Victory in Strasbourg for the cause of home birth!

Today, the European Court of Human Rights in Strasbourg handed down a judgment in which it holds that the Hungarian state has violated the “right to respect for private life” guaranteed by the European Convention on Human Rights.

Exactly one year ago today, a pregnant Hungarian woman applied to the European Court of Human Rights. In her claim, the complainant alleged that the Hungarian state had violated her right to the respect of her private life by threatening midwives with sanctions and thus effectively preventing her from choosing to give birth at home. The complainant was represented by the HCLU’s attorney, Dr. Tamás Fazekas.

In its decision announced on 14 December 2010, the Court, in a decision of 6 against 1, held that the failure of the Hungarian state to regulate the issue results in a violation of the right to privacy guaranteed by Article 8 of the European Convention on Human Rights. A joint concurring judgment was submitted by Judges Sajó and Tulkens, while Judge Popovic wrote a dissenting opinion.

(1) The Court held that the right to respect for private life includes the right to choose the circumstances of birth.

(2) The Judges argued that the section of the Government Decree that imposes fines on midwives assisting at home births constitutes an interference in the exercise of the rights of the complainant and of similarly situated pregnant mothers.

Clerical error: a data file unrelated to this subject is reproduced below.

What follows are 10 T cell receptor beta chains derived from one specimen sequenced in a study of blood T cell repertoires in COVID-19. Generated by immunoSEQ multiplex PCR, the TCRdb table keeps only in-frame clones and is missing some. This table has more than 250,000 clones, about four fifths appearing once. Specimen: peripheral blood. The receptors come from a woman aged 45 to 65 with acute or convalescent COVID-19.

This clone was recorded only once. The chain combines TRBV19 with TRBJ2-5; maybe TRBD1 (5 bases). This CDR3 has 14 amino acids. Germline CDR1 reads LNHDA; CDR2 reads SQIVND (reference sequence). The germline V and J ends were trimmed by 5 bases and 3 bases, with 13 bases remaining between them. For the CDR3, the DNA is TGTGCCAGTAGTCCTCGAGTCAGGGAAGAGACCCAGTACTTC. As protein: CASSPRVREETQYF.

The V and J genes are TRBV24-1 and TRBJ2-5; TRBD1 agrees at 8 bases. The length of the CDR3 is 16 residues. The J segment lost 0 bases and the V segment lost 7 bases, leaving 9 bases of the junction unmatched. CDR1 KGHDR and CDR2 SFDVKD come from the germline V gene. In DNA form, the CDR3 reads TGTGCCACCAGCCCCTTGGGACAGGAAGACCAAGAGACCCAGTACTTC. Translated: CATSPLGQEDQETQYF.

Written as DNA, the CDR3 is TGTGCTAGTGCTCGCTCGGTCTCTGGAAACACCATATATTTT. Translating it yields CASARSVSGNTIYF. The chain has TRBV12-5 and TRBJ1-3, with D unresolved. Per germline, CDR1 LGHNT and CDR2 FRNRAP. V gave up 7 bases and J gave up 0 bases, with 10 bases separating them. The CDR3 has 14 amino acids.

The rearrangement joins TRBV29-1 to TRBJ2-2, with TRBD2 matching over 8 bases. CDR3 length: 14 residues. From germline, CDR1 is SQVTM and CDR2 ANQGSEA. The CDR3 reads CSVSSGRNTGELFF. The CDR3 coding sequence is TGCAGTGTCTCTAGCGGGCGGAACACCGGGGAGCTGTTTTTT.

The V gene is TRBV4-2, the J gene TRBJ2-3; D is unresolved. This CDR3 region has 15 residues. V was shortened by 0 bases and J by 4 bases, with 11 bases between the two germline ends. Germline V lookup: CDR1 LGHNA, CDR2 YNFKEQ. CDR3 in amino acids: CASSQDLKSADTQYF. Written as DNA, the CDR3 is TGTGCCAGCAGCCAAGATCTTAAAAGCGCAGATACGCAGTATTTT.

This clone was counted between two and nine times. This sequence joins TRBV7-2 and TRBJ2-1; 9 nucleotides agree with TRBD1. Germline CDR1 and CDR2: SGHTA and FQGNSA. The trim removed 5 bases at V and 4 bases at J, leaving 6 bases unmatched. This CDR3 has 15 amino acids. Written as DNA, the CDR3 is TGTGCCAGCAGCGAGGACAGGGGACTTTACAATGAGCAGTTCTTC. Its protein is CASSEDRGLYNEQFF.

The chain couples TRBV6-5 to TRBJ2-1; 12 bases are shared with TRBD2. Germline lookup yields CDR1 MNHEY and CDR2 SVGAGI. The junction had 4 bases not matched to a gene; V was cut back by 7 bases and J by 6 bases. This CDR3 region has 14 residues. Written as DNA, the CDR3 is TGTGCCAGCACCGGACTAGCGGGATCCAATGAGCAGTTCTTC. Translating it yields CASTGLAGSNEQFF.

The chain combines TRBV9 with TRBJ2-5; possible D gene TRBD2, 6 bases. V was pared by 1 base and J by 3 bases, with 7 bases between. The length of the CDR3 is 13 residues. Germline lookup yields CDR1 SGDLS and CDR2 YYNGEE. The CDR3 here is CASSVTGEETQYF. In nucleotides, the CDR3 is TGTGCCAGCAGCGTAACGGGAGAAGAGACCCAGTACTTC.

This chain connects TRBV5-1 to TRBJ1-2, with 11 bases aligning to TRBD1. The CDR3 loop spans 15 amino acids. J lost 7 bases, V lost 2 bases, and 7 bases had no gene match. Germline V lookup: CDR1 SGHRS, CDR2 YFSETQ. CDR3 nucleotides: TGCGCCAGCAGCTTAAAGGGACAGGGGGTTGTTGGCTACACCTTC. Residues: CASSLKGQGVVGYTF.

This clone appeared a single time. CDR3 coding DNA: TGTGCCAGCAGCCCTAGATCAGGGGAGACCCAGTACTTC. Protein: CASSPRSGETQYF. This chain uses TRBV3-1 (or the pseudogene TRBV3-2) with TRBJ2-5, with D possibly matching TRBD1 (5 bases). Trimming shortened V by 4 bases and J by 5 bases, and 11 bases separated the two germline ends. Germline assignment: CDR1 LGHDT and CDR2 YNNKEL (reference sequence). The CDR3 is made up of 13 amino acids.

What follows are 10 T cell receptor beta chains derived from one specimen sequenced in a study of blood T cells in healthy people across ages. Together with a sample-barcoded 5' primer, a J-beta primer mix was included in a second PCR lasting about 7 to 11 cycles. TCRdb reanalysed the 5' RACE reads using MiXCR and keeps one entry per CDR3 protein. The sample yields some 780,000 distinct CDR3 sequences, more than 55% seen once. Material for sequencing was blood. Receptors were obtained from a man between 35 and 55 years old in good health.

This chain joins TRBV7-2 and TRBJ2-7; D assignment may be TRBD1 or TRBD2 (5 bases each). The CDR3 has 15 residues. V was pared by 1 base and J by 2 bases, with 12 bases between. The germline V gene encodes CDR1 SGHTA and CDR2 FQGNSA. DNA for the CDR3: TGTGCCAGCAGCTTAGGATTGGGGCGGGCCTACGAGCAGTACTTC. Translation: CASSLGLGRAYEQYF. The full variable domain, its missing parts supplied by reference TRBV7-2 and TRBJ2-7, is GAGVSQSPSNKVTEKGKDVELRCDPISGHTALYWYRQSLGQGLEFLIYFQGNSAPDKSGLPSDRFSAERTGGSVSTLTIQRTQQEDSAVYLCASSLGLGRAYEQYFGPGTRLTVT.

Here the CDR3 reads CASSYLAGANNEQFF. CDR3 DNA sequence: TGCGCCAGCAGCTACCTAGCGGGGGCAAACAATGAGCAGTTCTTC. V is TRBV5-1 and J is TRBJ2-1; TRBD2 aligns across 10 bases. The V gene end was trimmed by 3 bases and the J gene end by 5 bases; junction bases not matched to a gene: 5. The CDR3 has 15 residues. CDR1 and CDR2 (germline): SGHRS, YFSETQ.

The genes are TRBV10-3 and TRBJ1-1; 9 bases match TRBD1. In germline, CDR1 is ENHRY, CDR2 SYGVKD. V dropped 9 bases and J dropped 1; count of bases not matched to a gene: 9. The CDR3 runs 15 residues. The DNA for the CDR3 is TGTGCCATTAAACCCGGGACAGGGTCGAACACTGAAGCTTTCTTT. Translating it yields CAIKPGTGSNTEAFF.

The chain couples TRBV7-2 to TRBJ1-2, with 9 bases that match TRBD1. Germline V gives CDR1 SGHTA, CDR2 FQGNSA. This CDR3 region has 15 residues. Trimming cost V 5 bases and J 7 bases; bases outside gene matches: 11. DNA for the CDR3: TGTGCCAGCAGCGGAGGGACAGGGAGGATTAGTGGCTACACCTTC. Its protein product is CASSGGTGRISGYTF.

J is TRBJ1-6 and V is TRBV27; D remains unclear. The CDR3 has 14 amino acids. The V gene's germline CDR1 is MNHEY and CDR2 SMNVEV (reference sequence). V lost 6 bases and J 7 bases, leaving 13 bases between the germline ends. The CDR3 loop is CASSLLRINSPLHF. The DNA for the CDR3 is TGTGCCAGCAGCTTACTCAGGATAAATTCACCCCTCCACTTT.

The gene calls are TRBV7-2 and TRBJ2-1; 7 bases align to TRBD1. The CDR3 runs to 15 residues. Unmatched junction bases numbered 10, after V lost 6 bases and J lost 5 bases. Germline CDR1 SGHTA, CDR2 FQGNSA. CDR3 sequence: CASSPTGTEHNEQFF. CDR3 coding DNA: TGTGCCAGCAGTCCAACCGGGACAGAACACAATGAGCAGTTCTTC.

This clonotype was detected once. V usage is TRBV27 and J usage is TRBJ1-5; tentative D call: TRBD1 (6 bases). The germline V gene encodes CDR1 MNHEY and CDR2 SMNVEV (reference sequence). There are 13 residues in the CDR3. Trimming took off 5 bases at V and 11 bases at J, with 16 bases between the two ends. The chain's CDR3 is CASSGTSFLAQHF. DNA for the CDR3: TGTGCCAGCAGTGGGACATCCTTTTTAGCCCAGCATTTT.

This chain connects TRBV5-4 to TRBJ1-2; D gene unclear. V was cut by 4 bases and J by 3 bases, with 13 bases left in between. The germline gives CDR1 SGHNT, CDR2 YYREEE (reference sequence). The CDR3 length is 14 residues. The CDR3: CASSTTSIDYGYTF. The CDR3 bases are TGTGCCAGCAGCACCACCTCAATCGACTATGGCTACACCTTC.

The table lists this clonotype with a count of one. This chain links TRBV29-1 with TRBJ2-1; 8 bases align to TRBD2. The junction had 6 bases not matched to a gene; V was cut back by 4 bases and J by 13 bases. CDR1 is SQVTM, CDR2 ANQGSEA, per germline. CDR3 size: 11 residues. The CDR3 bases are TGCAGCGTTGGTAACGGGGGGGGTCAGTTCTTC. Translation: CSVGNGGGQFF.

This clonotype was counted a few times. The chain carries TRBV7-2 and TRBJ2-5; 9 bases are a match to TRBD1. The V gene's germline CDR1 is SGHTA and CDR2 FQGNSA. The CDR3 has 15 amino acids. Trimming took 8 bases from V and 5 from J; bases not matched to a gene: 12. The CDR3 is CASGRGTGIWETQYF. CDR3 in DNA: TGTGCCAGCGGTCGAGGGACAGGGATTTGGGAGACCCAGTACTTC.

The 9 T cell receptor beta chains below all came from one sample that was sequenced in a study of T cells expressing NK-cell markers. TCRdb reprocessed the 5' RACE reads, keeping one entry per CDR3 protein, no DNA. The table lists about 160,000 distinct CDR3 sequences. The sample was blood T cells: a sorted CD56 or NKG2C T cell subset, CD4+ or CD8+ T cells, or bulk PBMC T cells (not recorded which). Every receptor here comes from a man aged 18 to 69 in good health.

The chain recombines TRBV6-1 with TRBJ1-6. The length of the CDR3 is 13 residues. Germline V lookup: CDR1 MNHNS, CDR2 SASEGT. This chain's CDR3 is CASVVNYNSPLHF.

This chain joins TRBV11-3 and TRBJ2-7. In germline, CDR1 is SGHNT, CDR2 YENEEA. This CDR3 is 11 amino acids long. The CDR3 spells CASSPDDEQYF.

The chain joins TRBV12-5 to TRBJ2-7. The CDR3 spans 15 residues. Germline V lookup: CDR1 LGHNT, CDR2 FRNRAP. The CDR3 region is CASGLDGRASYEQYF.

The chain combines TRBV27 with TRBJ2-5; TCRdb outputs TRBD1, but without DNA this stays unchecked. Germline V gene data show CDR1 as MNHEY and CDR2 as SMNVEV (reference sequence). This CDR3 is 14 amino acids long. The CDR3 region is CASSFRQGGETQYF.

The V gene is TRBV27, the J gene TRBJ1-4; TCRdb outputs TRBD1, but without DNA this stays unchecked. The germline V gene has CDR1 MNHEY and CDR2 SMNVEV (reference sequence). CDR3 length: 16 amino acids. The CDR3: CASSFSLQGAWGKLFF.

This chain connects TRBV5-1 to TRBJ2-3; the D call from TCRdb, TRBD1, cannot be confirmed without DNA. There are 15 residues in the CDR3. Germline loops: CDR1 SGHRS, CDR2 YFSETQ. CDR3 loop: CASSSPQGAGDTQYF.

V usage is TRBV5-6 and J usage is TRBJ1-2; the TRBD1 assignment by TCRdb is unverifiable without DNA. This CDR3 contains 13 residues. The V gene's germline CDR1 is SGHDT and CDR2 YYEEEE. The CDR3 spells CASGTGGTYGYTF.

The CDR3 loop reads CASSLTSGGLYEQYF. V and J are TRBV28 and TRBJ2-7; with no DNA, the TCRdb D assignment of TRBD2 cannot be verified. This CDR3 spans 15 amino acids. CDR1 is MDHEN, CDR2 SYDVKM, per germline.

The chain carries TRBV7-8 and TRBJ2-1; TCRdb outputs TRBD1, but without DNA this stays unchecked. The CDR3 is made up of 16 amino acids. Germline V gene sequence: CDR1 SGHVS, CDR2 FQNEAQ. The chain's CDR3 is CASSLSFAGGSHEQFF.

(3) According to the Court’s opinion, the threat of sanctions – along with the absence of a specialised, comprehensive regulation in this area – are detrimental to the complainant’s ability to choose home birth. This in turn constitutes a violation of the legal security for the exercise of privacy rights, and in particular, violates the principle of legal certainty.

“We find this judgment to be very important”, stated Dr. Tamás Fazekas, attorney for HCLU, “because this means that, so long as Hungary fails to enact legislation regulating home birth, and so long as professionals assisting at out-of-institution births are unable to obtain a license for their work, Hungary is in violation of the European Convention on Human Rights”. 

You can find the documentation of the case here:

Application (translated by Sara Vitrai)

Answer from the Hungarian Government (translated by Sara Vitrai)

Answer by the attorney of the HCLU

Second answer by the Hungarian Government

The judgement

Share

Related articles

EP Committee on Petitions stands for our petition regarding recognition of midwifes

A petition was sent by three NGO-s to the Committee on Petitions of the European Parliament (hereinafter: Committee) concerning the fact that Hungary has not implemented the provisions of Directive 2005/36/EC into the national legislation and therefore the recognition of professional qualifications with regard to the competence of midwives.

Huddled up Under the Hospital Bed – Being a Parent at the Hospital

“My son was placed in a hospital ward of about 10 square metres in size, with four cribs in it, all of them occupied. Consequently, mothers had only chairs left to sit on. My partner’s idea was putting a foam rubber mat under the crib and sleeping there, huddled up. A couple of other mothers followed her lead.

The Silent Growth of Restrictions on Abortion

When the Fundamental Law came into force, HCLU publicly voiced its worries about the constitutional clause on the protection of the fetus which could lead to restrictions on abortion. The Fundamental Law states that along with the right to life and human dignity the fetus shall be protected from conception. The law on abortion has not been changed, however, the government has, through legal and non-legal means, tried to influence pregnant women which has come to undermine the right to self-determination. HCLU calls attention to the emerging problem with the following summary.